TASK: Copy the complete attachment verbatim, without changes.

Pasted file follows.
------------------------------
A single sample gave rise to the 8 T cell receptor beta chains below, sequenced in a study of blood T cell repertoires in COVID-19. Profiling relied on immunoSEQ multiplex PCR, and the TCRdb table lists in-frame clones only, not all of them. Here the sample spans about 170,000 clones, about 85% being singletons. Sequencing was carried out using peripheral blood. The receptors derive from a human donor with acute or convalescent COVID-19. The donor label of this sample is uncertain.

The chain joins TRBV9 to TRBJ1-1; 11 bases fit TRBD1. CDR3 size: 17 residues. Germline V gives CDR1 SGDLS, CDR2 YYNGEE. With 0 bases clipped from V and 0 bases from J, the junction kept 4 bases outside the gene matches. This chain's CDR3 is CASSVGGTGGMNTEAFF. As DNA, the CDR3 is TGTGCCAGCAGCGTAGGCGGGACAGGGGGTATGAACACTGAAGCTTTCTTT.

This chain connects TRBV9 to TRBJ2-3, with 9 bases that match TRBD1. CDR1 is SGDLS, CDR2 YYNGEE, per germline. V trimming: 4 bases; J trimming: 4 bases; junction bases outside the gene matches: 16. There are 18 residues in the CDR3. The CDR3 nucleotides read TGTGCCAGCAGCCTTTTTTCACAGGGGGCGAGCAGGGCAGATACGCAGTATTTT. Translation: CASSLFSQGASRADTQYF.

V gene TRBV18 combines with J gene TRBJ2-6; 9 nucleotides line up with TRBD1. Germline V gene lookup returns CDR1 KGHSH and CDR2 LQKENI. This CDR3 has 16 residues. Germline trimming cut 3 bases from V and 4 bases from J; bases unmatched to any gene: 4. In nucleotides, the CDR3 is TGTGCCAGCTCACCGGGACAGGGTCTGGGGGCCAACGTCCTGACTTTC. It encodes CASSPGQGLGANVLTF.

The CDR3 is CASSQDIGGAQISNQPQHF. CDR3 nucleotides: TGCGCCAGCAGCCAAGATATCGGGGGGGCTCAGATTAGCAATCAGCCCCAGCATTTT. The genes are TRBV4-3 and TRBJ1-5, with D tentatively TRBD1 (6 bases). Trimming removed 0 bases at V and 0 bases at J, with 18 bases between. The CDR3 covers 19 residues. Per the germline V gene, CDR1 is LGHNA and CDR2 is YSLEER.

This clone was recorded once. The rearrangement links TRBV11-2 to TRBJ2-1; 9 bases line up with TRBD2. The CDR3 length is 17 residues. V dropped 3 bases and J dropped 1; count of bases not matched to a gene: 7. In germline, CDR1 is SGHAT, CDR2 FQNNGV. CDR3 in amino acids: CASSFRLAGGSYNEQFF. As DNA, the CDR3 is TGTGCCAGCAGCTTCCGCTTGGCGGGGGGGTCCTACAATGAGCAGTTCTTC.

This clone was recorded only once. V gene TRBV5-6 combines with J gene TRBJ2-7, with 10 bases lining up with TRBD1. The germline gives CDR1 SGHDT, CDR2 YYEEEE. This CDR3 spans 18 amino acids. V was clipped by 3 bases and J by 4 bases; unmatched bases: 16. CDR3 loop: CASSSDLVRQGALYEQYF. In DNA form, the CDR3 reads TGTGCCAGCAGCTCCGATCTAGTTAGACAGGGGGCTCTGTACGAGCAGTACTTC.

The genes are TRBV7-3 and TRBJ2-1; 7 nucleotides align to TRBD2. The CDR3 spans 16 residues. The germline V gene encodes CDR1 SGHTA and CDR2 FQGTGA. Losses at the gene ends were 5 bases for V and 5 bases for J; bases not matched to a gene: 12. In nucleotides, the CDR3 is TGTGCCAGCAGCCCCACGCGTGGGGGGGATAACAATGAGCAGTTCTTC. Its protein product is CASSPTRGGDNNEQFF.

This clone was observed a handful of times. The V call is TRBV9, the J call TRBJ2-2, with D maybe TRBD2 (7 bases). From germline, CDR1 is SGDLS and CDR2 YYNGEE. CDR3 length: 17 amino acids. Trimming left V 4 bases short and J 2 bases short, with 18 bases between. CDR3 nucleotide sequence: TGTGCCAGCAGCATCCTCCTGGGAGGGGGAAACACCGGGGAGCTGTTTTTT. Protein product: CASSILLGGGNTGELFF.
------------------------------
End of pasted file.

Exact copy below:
A single sample gave rise to the 8 T cell receptor beta chains below, sequenced in a study of blood T cell repertoires in COVID-19. Profiling relied on immunoSEQ multiplex PCR, and the TCRdb table lists in-frame clones only, not all of them. Here the sample spans about 170,000 clones, about 85% being singletons. Sequencing was carried out using peripheral blood. The receptors derive from a human donor with acute or convalescent COVID-19. The donor label of this sample is uncertain.

The chain joins TRBV9 to TRBJ1-1; 11 bases fit TRBD1. CDR3 size: 17 residues. Germline V gives CDR1 SGDLS, CDR2 YYNGEE. With 0 bases clipped from V and 0 bases from J, the junction kept 4 bases outside the gene matches. This chain's CDR3 is CASSVGGTGGMNTEAFF. As DNA, the CDR3 is TGTGCCAGCAGCGTAGGCGGGACAGGGGGTATGAACACTGAAGCTTTCTTT.

This chain connects TRBV9 to TRBJ2-3, with 9 bases that match TRBD1. CDR1 is SGDLS, CDR2 YYNGEE, per germline. V trimming: 4 bases; J trimming: 4 bases; junction bases outside the gene matches: 16. There are 18 residues in the CDR3. The CDR3 nucleotides read TGTGCCAGCAGCCTTTTTTCACAGGGGGCGAGCAGGGCAGATACGCAGTATTTT. Translation: CASSLFSQGASRADTQYF.

V gene TRBV18 combines with J gene TRBJ2-6; 9 nucleotides line up with TRBD1. Germline V gene lookup returns CDR1 KGHSH and CDR2 LQKENI. This CDR3 has 16 residues. Germline trimming cut 3 bases from V and 4 bases from J; bases unmatched to any gene: 4. In nucleotides, the CDR3 is TGTGCCAGCTCACCGGGACAGGGTCTGGGGGCCAACGTCCTGACTTTC. It encodes CASSPGQGLGANVLTF.

The CDR3 is CASSQDIGGAQISNQPQHF. CDR3 nucleotides: TGCGCCAGCAGCCAAGATATCGGGGGGGCTCAGATTAGCAATCAGCCCCAGCATTTT. The genes are TRBV4-3 and TRBJ1-5, with D tentatively TRBD1 (6 bases). Trimming removed 0 bases at V and 0 bases at J, with 18 bases between. The CDR3 covers 19 residues. Per the germline V gene, CDR1 is LGHNA and CDR2 is YSLEER.

This clone was recorded once. The rearrangement links TRBV11-2 to TRBJ2-1; 9 bases line up with TRBD2. The CDR3 length is 17 residues. V dropped 3 bases and J dropped 1; count of bases not matched to a gene: 7. In germline, CDR1 is SGHAT, CDR2 FQNNGV. CDR3 in amino acids: CASSFRLAGGSYNEQFF. As DNA, the CDR3 is TGTGCCAGCAGCTTCCGCTTGGCGGGGGGGTCCTACAATGAGCAGTTCTTC.

This clone was recorded only once. V gene TRBV5-6 combines with J gene TRBJ2-7, with 10 bases lining up with TRBD1. The germline gives CDR1 SGHDT, CDR2 YYEEEE. This CDR3 spans 18 amino acids. V was clipped by 3 bases and J by 4 bases; unmatched bases: 16. CDR3 loop: CASSSDLVRQGALYEQYF. In DNA form, the CDR3 reads TGTGCCAGCAGCTCCGATCTAGTTAGACAGGGGGCTCTGTACGAGCAGTACTTC.

The genes are TRBV7-3 and TRBJ2-1; 7 nucleotides align to TRBD2. The CDR3 spans 16 residues. The germline V gene encodes CDR1 SGHTA and CDR2 FQGTGA. Losses at the gene ends were 5 bases for V and 5 bases for J; bases not matched to a gene: 12. In nucleotides, the CDR3 is TGTGCCAGCAGCCCCACGCGTGGGGGGGATAACAATGAGCAGTTCTTC. Its protein product is CASSPTRGGDNNEQFF.

This clone was observed a handful of times. The V call is TRBV9, the J call TRBJ2-2, with D maybe TRBD2 (7 bases). From germline, CDR1 is SGDLS and CDR2 YYNGEE. CDR3 length: 17 amino acids. Trimming left V 4 bases short and J 2 bases short, with 18 bases between. CDR3 nucleotide sequence: TGTGCCAGCAGCATCCTCCTGGGAGGGGGAAACACCGGGGAGCTGTTTTTT. Protein product: CASSILLGGGNTGELFF.